Holkham Hall is lucky to have retained almost all of the mid-eighteenth century furniture commissioned for the house by Thomas Coke, 1st Earl of Leicester (1697-1759). One of the most interesting pieces is a sofa bed, which is presently located in the Green State Bedroom, upholstered in the same fantastically expensive Genoa velvet that adorns the other seat furniture, window curtains, and canopy of the state bed. It is unusual to find sofa beds of this period still in existence, though two examples are known at Nostell Priory and at Althorp.
Sofa bed currently in the Green State Bedroom
The design of the legs of the sofa, detailed with scales, acanthus leaves and scrolled feet, are identical to the set of armchairs and stools found in the room, forming part of a wider set of seat furniture, including armchairs, and both small and large sofas. This set has been attributed to the Norfolk based craftsman, James Lillie (d. 1760), known principally for his work at Holkham Hall.
However, it appears the sofa bed may have come from a London-based furniture maker. Payment is noted in the Household Account Books for the week ending 21 May 1748, ‘to Mr Bladwell for a couch bed, 1 mattress, 3 pillows [sic] covers’, at a cost of £11. Further items in the same entry record that Bladwell was also paid for ‘3 check mattresses & packing’; ‘Mending & taking down furniture’; and ’43 yards of checked linen for chair covers’, bringing his total bill to £22.10 [Household Accounts, A/29 f. 49r ]. It seems likely that the Mr Bladwell mentioned in the accounts was one John Bladwell (1724-1768), who is known to have supplied furniture to the Duke of Bedford, the Marquess of Tavistock and Sir Matthew Featherstonhaugh.
Household Account Books for the week ending 21 May 1748
As a London-based craftsman working for other prestige clients, it is possible that the sofa bed supplied by Bladwell in 1748 was used as the model by Lillie when carving the rest of the seat furniture; household accounts record payment to Lillie in 1758 for ‘4 small settees for the Salloon’ and for ‘a large sopha for the Draw. Room’, though charged at only £3 and £1 respectively, it suggests that they may not have been finished items [Christine Hiskey, Holkham: the Social, Architectural and Landscape History of a Great English Country House, (2016), p. 225].
Tracing the sofa bed through historic inventories provides more questions than answers. The earliest inventory of the Hall, drawn up in 1760 shortly after Thomas Coke’s death, lists the Green State Bedroom as being unfurnished. Instead, ‘a couch bed, crimson and white check’d cotton furniture’ is described in a Dressing Room in Chapel Wing [Household Inventory 4]. It appears that this may have been a second, plainer sofa bed, as by 1774, it had been moved to a Servants Room attached to the North State Bedchamber, where it was described as a ‘couch bed and its white check furniture’ [Household Inventory 9].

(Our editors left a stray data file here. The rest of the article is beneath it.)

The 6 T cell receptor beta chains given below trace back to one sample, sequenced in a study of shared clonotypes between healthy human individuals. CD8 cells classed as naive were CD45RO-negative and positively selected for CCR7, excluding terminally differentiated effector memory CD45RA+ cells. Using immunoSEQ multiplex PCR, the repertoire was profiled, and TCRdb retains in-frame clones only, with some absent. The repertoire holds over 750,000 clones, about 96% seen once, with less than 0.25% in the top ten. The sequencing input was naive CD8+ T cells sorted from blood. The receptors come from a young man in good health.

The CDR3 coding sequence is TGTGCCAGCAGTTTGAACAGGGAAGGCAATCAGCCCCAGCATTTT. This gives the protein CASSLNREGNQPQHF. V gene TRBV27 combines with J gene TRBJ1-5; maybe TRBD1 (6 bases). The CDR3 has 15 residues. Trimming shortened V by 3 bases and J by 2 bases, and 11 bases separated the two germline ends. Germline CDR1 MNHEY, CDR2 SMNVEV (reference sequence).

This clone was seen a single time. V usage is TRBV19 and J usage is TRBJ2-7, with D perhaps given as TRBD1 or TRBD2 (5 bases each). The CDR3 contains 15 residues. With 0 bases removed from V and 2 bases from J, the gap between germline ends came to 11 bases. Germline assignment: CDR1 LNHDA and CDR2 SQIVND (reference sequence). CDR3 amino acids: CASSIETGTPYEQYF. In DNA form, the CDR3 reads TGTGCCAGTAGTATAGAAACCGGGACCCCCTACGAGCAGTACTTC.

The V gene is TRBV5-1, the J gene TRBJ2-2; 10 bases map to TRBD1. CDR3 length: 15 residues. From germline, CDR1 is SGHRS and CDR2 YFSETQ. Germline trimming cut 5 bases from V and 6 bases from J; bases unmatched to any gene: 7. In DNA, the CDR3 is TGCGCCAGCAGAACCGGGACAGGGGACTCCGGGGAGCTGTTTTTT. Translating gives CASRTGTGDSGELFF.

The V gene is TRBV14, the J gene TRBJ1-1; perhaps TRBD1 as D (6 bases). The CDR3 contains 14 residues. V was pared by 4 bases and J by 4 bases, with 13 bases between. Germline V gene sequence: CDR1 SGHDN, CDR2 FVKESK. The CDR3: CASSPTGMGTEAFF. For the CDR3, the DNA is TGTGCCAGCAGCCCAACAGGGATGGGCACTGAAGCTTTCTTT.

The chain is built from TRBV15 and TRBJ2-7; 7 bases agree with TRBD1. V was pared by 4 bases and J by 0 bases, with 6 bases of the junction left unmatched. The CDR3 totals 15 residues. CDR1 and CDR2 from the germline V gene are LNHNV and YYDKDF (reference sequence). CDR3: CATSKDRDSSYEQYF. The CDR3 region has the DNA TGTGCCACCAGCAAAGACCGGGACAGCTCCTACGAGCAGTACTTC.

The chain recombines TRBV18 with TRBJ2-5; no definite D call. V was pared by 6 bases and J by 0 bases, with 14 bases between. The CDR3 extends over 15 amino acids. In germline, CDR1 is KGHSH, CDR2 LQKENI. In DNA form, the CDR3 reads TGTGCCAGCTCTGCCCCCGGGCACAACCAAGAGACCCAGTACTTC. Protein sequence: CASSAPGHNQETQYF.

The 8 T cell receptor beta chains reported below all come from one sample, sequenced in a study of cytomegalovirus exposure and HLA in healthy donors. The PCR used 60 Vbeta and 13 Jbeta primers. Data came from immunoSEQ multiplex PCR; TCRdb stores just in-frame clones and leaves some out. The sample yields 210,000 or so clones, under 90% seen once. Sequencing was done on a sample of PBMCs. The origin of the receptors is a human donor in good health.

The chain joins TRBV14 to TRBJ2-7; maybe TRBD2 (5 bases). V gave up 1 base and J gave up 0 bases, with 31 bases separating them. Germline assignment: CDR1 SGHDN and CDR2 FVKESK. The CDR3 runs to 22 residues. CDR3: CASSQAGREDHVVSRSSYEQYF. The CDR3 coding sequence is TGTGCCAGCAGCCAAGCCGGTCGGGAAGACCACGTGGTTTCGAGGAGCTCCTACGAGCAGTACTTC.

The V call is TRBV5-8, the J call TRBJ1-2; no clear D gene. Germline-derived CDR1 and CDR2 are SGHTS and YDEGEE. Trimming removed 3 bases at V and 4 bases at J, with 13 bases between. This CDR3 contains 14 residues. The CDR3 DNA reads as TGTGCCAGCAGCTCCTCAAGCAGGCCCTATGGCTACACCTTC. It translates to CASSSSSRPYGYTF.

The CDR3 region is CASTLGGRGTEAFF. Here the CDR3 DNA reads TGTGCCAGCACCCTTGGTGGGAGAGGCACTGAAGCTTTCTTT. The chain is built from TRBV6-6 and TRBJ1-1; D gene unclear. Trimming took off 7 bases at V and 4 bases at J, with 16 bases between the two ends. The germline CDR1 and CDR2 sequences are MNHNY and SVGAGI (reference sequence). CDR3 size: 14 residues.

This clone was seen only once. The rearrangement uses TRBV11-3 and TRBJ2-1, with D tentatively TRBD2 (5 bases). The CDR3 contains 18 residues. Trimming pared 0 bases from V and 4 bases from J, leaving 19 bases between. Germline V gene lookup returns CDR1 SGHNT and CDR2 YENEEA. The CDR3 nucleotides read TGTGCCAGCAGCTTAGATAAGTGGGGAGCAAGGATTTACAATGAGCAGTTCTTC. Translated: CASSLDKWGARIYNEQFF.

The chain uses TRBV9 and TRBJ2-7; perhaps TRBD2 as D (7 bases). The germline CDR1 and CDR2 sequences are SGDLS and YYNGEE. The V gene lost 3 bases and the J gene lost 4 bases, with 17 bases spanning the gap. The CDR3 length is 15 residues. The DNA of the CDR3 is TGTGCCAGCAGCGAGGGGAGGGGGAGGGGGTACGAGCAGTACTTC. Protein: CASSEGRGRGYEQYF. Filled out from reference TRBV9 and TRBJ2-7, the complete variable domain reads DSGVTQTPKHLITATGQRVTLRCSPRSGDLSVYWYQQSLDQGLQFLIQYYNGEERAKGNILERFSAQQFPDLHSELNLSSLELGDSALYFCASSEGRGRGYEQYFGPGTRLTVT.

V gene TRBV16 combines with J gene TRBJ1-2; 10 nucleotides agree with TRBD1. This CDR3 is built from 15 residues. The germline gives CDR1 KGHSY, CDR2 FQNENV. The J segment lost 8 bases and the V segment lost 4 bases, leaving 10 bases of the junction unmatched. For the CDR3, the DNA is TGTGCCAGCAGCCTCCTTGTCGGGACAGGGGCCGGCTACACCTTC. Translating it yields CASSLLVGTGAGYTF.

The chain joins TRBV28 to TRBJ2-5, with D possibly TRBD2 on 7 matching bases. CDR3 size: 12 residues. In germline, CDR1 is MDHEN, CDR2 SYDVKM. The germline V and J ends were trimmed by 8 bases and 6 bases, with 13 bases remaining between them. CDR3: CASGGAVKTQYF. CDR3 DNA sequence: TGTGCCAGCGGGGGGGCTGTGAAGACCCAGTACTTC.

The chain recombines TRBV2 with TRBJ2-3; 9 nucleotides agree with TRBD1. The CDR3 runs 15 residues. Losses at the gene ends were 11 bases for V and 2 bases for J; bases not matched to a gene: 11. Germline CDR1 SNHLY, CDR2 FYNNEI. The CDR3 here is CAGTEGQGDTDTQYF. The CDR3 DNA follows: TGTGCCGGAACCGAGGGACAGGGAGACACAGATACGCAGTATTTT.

Another inventory of the same date, written by Thomas Coke’s widow, Lady Margaret, suggests that this bed had been moved from the family’s London house in Russell Street [Household Inventory 7]. The description of ‘check’d’ furnishings on this sofa bed matches the linen provided by Bladwell in his 1748 bill, although the provision of material does not necessarily mean that it is was used on the furniture he supplied.
A more ornate couch bed appears in an inventory of 1774, listed in Lady Leicester’s Bedroom in Chapel Wing, where it is described as 'a couch bed, gilt frame, a feather bed bolster, pillow, mattress, 4 blankets and white quilt, yellow check curtains and cover for ye couch [Household Inventory 9]'. These coverings, described elsewhere as yellow damask, had been made up from material which had formally covered the walls of the room, as noted by Lady Margaret in her personal inventory of the furniture at Holkham [Household Inventory 7]. However, at the same date, ‘a sofa, 2 bolsters, 2 pillows, covered with varigated [sic] velvet, gilt frame’ was listed in the Green State Bedroom [Household Inventory 9]. This ‘varigated velvet’ is the same that is used on the chairs and bed curtains in this room. It cost Thomas Coke £3.9s a yard, making it the most expensive fabric in the house [John Cornforth, ‘A Georgian patchwork’, Studies in the History of Art, Vol 25: Symposium Papers X: The Fashioning and Furnishing of the British Country House, (1989), p. 159]. A total of 257 yards was ordered, bringing the cost to over £800, more than Coke paid for either the monumental painting by Rubens, or his treasured Roman statue of Diana [John Cornforth, Early Georgian Interiors, (2004), p. 318]. Leather covers are also listed as being provided for the chairs and the sofa, showing the desire to protect such a valuable fabric. This raises the question of whether the current sofa bed was recovered in the Genoa velvet at a later date, or whether it was misdescribed in the 1774 inventory as a simple sofa.
Genoa velvet upholstery
To confuse things further, a third couch bed was listed in a ‘Ladies maid’s room, rustic floor’ in Chapel Wing. This too seemed to be a plain bed and was described as having ‘blue and white check’ coverings. Happily, payment is recorded for this piece in the same inventory; it cost Lady Leciester £3.16s, a good deal less than the bed supplied by Bladwell, confirming that it was used for servants and not in the State Rooms [Household Inventory 7].